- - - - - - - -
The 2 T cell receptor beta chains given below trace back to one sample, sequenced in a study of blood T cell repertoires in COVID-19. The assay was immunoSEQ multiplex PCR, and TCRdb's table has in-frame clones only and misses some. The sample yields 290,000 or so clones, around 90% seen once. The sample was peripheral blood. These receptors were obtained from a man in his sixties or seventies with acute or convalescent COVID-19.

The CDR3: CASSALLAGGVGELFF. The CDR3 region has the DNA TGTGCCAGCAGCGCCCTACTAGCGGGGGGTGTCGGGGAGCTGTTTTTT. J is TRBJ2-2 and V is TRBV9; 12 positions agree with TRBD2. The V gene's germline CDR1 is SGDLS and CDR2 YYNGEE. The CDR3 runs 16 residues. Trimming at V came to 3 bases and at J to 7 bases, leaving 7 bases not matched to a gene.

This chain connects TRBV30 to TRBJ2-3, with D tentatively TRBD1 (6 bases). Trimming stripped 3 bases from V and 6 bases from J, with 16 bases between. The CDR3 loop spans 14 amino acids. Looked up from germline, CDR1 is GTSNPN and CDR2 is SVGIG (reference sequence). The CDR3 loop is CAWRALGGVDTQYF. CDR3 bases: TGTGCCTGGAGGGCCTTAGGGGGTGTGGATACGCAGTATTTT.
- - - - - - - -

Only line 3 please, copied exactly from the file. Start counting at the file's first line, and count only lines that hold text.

This chain connects TRBV30 to TRBJ2-3, with D tentatively TRBD1 (6 bases). Trimming stripped 3 bases from V and 6 bases from J, with 16 bases between. The CDR3 loop spans 14 amino acids. Looked up from germline, CDR1 is GTSNPN and CDR2 is SVGIG (reference sequence). The CDR3 loop is CAWRALGGVDTQYF. CDR3 bases: TGTGCCTGGAGGGCCTTAGGGGGTGTGGATACGCAGTATTTT.